Ratajski v. Astrue, No. 3:2011cv08119 - Document 17 (D. Ariz. 2012)

Court Description: ORDER AFFIRMING the decision of the Commissioner denying disability benefits. The clerk shall enter final judgment. Signed by Judge Frederick J Martone on 6/26/12. (DMT)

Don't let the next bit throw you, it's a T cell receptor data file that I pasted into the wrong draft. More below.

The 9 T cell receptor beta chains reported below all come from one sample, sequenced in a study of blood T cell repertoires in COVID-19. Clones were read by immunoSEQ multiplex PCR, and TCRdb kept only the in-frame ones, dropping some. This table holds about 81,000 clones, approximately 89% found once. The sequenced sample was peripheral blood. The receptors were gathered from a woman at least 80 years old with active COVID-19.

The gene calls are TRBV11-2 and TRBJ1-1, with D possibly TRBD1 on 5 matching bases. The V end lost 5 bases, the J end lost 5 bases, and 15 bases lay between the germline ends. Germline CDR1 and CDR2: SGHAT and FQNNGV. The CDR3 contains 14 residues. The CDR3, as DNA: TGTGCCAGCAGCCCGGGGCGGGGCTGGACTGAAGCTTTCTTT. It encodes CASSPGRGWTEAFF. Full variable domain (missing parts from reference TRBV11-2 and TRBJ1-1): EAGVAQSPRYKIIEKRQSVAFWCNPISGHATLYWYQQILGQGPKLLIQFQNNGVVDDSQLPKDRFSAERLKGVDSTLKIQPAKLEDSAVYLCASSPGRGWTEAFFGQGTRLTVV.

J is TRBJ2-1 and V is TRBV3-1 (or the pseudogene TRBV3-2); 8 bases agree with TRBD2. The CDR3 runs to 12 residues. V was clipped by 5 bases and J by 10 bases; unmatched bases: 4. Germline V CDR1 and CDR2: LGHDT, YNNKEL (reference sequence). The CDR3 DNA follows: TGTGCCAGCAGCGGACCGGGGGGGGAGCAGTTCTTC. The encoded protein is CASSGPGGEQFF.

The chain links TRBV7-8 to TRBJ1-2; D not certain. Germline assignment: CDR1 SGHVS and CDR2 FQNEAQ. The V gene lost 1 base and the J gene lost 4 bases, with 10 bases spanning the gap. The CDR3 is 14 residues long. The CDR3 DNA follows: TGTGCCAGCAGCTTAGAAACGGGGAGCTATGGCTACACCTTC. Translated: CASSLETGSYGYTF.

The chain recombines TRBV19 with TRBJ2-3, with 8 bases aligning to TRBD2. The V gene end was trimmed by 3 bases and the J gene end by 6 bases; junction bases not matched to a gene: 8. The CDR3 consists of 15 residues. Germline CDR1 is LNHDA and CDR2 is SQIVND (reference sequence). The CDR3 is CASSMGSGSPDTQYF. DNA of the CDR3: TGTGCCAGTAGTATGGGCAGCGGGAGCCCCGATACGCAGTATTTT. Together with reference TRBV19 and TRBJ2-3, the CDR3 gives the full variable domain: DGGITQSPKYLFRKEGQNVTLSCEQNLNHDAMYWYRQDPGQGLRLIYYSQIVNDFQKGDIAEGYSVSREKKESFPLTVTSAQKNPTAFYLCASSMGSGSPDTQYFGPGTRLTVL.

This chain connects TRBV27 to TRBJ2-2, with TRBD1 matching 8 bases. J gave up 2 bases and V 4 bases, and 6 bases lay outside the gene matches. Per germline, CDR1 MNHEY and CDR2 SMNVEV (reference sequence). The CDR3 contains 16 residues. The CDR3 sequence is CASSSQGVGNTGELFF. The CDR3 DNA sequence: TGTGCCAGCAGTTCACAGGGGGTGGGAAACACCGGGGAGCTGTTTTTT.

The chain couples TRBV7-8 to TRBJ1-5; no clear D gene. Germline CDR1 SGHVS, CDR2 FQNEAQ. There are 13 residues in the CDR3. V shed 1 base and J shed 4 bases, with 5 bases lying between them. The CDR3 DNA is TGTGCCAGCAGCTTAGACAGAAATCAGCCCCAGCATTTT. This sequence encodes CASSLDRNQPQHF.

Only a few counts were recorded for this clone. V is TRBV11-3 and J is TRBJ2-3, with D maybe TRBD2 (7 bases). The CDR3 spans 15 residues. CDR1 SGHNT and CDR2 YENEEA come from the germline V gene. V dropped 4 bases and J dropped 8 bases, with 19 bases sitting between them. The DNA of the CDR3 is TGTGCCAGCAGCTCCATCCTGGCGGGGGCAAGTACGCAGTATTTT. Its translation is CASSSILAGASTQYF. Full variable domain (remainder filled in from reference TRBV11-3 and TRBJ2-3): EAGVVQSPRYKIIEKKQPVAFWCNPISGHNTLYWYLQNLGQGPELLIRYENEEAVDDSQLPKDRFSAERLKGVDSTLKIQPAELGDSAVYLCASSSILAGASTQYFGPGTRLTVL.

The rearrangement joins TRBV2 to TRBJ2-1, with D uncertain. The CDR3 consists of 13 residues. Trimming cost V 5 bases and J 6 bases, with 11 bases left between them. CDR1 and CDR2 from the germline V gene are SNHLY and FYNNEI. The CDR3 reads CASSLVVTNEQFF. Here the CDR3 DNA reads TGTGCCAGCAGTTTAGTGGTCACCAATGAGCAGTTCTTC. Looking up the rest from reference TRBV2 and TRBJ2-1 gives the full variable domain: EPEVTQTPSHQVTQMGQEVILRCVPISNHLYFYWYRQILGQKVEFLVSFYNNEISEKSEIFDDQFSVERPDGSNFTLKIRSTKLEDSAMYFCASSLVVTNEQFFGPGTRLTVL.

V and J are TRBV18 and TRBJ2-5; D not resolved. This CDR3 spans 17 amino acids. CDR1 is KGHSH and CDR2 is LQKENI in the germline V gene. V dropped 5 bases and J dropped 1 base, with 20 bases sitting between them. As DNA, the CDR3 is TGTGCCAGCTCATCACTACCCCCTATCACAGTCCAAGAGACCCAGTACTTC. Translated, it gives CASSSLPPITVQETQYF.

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Ratajski v. Astrue Doc. 17 1 WO 2 3 4 5 6 IN THE UNITED STATES DISTRICT COURT 7 FOR THE DISTRICT OF ARIZONA 8 9 10 11 12 13 14 15 ) ) ) Plaintiff, ) ) vs. ) ) Michael J. Astrue, Commissioner of Social) ) Security Administration, ) ) Defendant. ) ) Stacy Ratajski, No. CV-11-8119-PCT-FJM ORDER 16 17 The court has before it plaintiff’s opening brief (doc. 12), defendant’s response (doc. 18 15), and plaintiff’s reply (doc. 16). 19 This case arises from the denial by the Social Security Administration of plaintiff’s 20 applications for disability insurance benefits and supplemental security income filed on May 21 30, 2007, alleging a disability onset of January 26, 2007. The claims were denied initially 22 and upon reconsideration. After a hearing on February 9, 2010, the administrative law judge 23 (ALJ) issued a decision denying benefits. The decision became the final decision of the 24 Commissioner when the Appeals Council denied plaintiff’s request for review. Plaintiff then 25 filed this action for judicial review under 42 U.S.C. §§ 405(g) and 1383(c)(3). 26 A district court may set aside a denial of benefits “only if it is not supported by 27 substantial evidence or if it is based on legal error.” Thomas v. Barnhart, 278 F.3d 947, 954 28 Dockets.Justia.com 1 (9th Cir. 2002). Substantial evidence is “relevant evidence which, considering the record as 2 a whole, a reasonable person might accept as adequate to support a conclusion. Where the 3 evidence is susceptible to more than one rational interpretation, one of which supports the 4 ALJ’s decision, the ALJ’s conclusion must be upheld.” Id. (citation omitted). I. 5 6 Plaintiff was 30 years old on her alleged disability onset date. She graduated from 7 high school, attended two years of college, and worked in the past as a cashier, caregiver, and 8 hostess. In December 2006, she stopped working because she was going to have a baby. On 9 January 26, 2007, one week after her son’s birth, plaintiff suffered an acute myocardial 10 infarction and congestive heart failure. She contends that the damage to her heart muscle left 11 her with ventricular dysfunction, which causes extreme fatigue and shortness of breath, that 12 in turn prevents her from engaging in gainful employment. 13 On January 29, 2007, three days after her myocardial infarction, a CT of the thorax 14 was negative for pulmonary embolism or aortic dissection. A right heart catheterization, with 15 myocardial biopsy showed no evidence of myocarditis. 16 echocardiogram showed normal wall motion with ejection fraction1 estimated at 50%, mild 17 mitral regurgitation, and mild tricuspid regurgitation. In March 2007, plaintiff received 18 follow-up care from Robert Scott, M.D., and Jerome C. Robinson, M.D. Tr. 258, 325-28. 19 Plaintiff told Dr. Scott that she was “doing fairly well,” including caring for her newborn and 20 herself independently and performing “most” of her daily activities. Tr. 258. Drs. Scott and 21 Robinson noted that her ejection fraction was 44%. In April 2007, plaintiff told Dr. 22 Robinson that she was “feeling well in all regards,” and was “taking care of her three 23 children and household chores without difficulty.” Tr. 323. The cardiovascular examination 24 was normal, including no edema or jugular venous distention. Tr. 323. In May 2007, 25 plaintiff’s cardiovascular examination was again normal. Tr. 287. Her ejection fraction was On February 22, 2007, an 26 27 28 1 An ejection fraction represents the percentage of blood in the ventricle that is pumped out with each heart contraction. -2- 1 “slightly lower” at 37%, which Dr. Robinson interpreted as a moderate to severe reduction. 2 Tr. 287, 291. Dr. Robinson noted that plaintiff was “getting along well,” taking care of her 3 three young children, and had no angina (chest pain) or dyspnea (shortness of breath). Dr. 4 Robinson concluded that plaintiff’s condition was “stable.” Tr. 287. 5 In August 2007, plaintiff’s ejection fraction was 53%, but Dr. Robinson opined that 6 it may be overestimated when compared to her prior results. Tr. 317, 319. In September 7 2007, plaintiff told Dr. Robinson that she was “getting along well,” with no chest pain or 8 other heart-related symptoms, although she noted “easy fatiguability.” Tr. 317, 319. Dr. 9 Robinson concluded that plaintiff’s heart condition was “stable,” noting that her heart attack 10 was likely the result of a thrombus (blood clot) that had resolved. Tr. 317, 319. Dr. 11 Robinson also reported that plaintiff was “totally disabled from work because of the large 12 size of her myocardial infarction and her application for social security disability will be 13 supported fully.” Tr. 318. 14 In December, 2007, John Prieve, D.O., performed a consultative examination. Tr. 15 367-70. Plaintiff told Dr. Prieve that she had fatigue and shortness of breath two to five 16 times a week, but she could walk for a mile, stand for an hour, sit all day, perform household 17 chores, and take care of her personal needs. Examination findings were normal in most 18 areas, and Dr. Prieve observed no shortness of breath. Tr. 368-69. He concluded that 19 plaintiff’s fatigue was likely due to muscle deconditioning, with her congestive heart failure 20 a contributing factor. Tr. 369. Dr. Prieve opined that plaintiff could meet the physical 21 demands of light work. Tr. 370. 22 In January 2008, Ernest Griffith, M.D., a State agency physician, reviewed the record 23 and also determined that plaintiff could meet the physical demands of light work. Tr. 372- 24 79. 25 In February 2008, plaintiff complained to Dr. Robinson of “significant” fatigue. Tr. 26 398. Dr. Robinson noted that her condition was “clinically stable,” Tr. 398, and that her tests 27 showed “progressive improvement”overall. Tr. 392. That same month, Dr. Robinson 28 completed a form related to plaintiff’s ability to perform work-related functions. Tr. 444-46. -3- 1 He opined that plaintiff had extreme functional limitations and “severe” fatigue as a result 2 of her heart attack and significant reduction in pumping function of her heart. He concluded 3 that she is “considered totally disabled from gainful employment now and for the future.” 4 Tr. 446. 5 In July 2008, Dr. Robinson noted that plaintiff was “getting along well,” and 6 concluded that she was making a “satisfactory” recovery. Tr. 424. He nevertheless again 7 opined that plaintiff was “totally disabled” from any type of gainful employment due to her 8 “left ventricular dysfunction.” Tr. 425. 9 In February 2009 and June 2009, plaintiff returned to Dr. Robinson for follow-up care. 10 Tr. 416-17, 420-21. Dr. Robinson noted that she was “doing well” and “really getting along 11 very nicely,” without cardiopulmonary complaints. Tr. 416, 420. Diagnostic tests showed 12 that plaintiff’s ejection fraction was between 45% and 50%, which was “slightly lower than 13 normal.” Tr. 420. Dr. Robinson concluded that plaintiff was “clinically doing quite nicely,” 14 with “progressive improvement” in her ejection fraction. An echocardiogram on February 15 25, 2009 showed that plaintiff had “some enlargement of the left ventricle” “with a moderate 16 degree of reduction of the systolic function but preserved diastolic function.” Tr. 419. Dr. 17 Robinson noted that when compared to the study of February 13, 2008, “left ventricular 18 diastolic function now appears to be normal.” Tr. 419. 19 In April 2009, Dr. Robinson completed another disability form, and continued to 20 opine that plaintiff has extreme functional limitations. Tr. 447-49. He now opined that she 21 could sit for 8 hours during a workday, Tr. 447, but that she could not perform even 22 sedentary work because the mental stress would aggravate her condition. Tr. 449. 23 The ALJ concluded that the medical evidence does not support disabling limitations. 24 Tr. 16. Rather, according to the ALJ, the evidence indicates progressive improvement of her 25 cardiac condition. The ALJ found that plaintiff had severe impairments but her condition did 26 not meet or equal the requirements of any of the listings, including Listing 4.02 concerning 27 the cardiovascular system. See 20 C.F.R., part 404, subpt. P, app. 1 § 4.00. The ALJ held 28 that plaintiff retained the residual functional capacity to perform a full range of unskilled -4- 1 work at the sedentary exertional level, although she cannot perform her past relevant work. 2 Referring to the Medical-Vocational Guidelines, and given plaintiff’s age, education, work 3 experience, and residual functional capacity, the ALJ concluded that plaintiff is “not 4 disabled” pursuant to Rule 201.28 of the Medical-Vocational Guidelines. See 20 C.F.R. pt. 5 404, subpt. P, app. 2, Rule 201.28. II. 6 7 Plaintiff raises two challenges to the ALJ’s decision. She first contends that the ALJ 8 erred in concluding that plaintiff’s heart condition does not meet Listing 4.02 for chronic 9 heart failure. The listings at 20 C.F.R. pt. 404, subpt. P, app.1 cover medical conditions that 10 are so debilitating that they warrant an automatic finding of disability without further 11 consideration of the claimant’s residual functional capacity to perform past or other work. 12 Sullivan v. Zebley, 493 U.S. 521, 534, 110 S. Ct. 885, 893 (1990). The claimant bears the 13 burden of establishing that she meets a listing for a period of 12 continuous months, by 14 showing that she meets “all the specified medical criteria” for the listing. Id. at 530, 110 S. 15 Ct. at 891 (emphasis in original); 20 C.F.R. § 404.1509. 16 In order to meet the introductory requirements of Listing 4.02, plaintiff must show 17 evidence of chronic heart failure “while on a regimen of prescribed treatment,” with 18 “symptoms and signs described in 4.00D2.” 20 C.F.R. pt. 404, subpt. P, app. 1, Listing 4.02. 19 Section 4.00D2(b)(i) provides that symptoms of chronic heart failure include easy fatigue, 20 weakness, shortness of breath (dyspnea), cough, or chest discomfort at rest or with activity. 21 Plaintiff regularly denied having ongoing cardiac-related symptoms. See, e.g., Tr. 287 22 (no angina or dyspnea); Tr. 317, 319 (no angina or other symptoms); Tr. 416, 420 (no overt 23 cardiopulmonary symptoms); Tr. 422 (no significant dyspnea, no angina, and occasional 24 palpitations). Moreover, plaintiff’s cardiologist routinely noted normal cardiovascular 25 examination findings, such as no edema or jugular venous abnormalities. See, e.g., Tr. 258, 26 287, 319, 323, 398, 416, 424. Therefore, plaintiff has not satisfied the introductory 27 requirements of Listing 4.02. 28 In addition, plaintiff must show that her impairments satisfy one set of criteria from -5- 1 subsection 4.02A and one set of criteria from subsection 4.02B. The Commissioner argues 2 that even if we assume that plaintiff satisfied subsection 4.02A, she nevertheless does not 3 meet the criteria for Listing 4.02 because she fails to satisfy 4.02B(3).2 4 Section 4.02B(3) requires a showing of plaintiff’s “[i]nability to perform on an 5 exercise tolerance test at a workload equivalent to 5 METs or less” due to “[d]yspnea, 6 fatigue, palpitations, or chest discomfort.” Plaintiff does not refer to any evidence that she 7 could not perform such a test. Therefore, she has not met the criteria of subsection 4.02B and 8 accordingly fails to satisfy all of the requirements of Listing 4.02. The ALJ did not err in 9 concluding that plaintiff’s impairment does not meet Listing 4.02 for chronic heart failure. 10 III. 11 Plaintiff next contends that the ALJ failed to comply with 20 C.F.R. § 404.1527 by 12 failing to accord proper weight to plaintiff’s treating cardiologist, Dr. Jerome Robinson. 13 “Although a treating physician’s opinion is generally afforded the greatest weight in 14 disability cases, it is not binding on an ALJ with respect to the existence of an impairment 15 or the ultimate determination of disability.” Ukolov v. Barnhart, 420 F.3d 1002, 1004 (9th 16 Cir. 2005). 17 The ALJ discounted Dr. Robinson’s conclusions that plaintiff was totally disabled 18 from work, finding that his opinions are inconsistent with the overall medical evidence, 19 which indicates progressive improvement in her heart condition, her ejection fractions and 20 left ventricular function. Tr. 18. The ALJ further explained that Dr. Robinson’s opinions 21 are contradicted by consultative physicians Dr. Prieve and Dr. Ernest Griffith’s3 opinions that 22 plaintiff can perform light work. Tr. 19. 23 Moreover, Dr. Robinson’s conclusion that plaintiff is totally disabled was based in 24 25 2 26 3 27 28 The parties agree that only 4.02B(3) is at issue in this case. The ALJ erroneously refers to Dr. Ernest Griffith as “Jerome C. Robinson. M.D., a State Agency psychological consultant.” Tr. 19 (emphasis added). This error had no adverse impact on the ALJ’s conclusions given the ALJ’s proper construction of Dr. Griffith’s findings. See Shinseki v. Sanders, 556 U.S. 396, 407, 129 S. Ct. 1696, 1705 (2009). -6- 1 large part on plaintiff’s complaints of disabling fatigue. The ALJ found, however, that 2 plaintiff’s complaints were not credible. The ALJ noted that plaintiff testified that she cares 3 for her children, grocery shops, goes to the laundromat, cooks and socializes. The ALJ 4 correctly found that these activities of daily living are inconsistent with plaintiff’s claim of 5 disabling limitations. Tr. 18. Plaintiff has not challenged this conclusion. 6 Even when considering that more weight is generally given to a specialist’s opinion, 7 see 20 C.F.R. § 404.1527(c)(5), we conclude that the ALJ properly discounted Dr. 8 Robinson’s opinion. IV. 9 10 Based on the foregoing, we conclude that the ALJ’s decision that plaintiff is not 11 disabled is supported by substantial evidence in the record. Therefore, IT IS ORDERED 12 AFFIRMING the decision of the Commissioner denying disability benefits. The clerk shall 13 enter final judgment. 14 DATED this 26th day of June, 2012. 15 16 17 18 19 20 21 22 23 24 25 26 27 28 -7-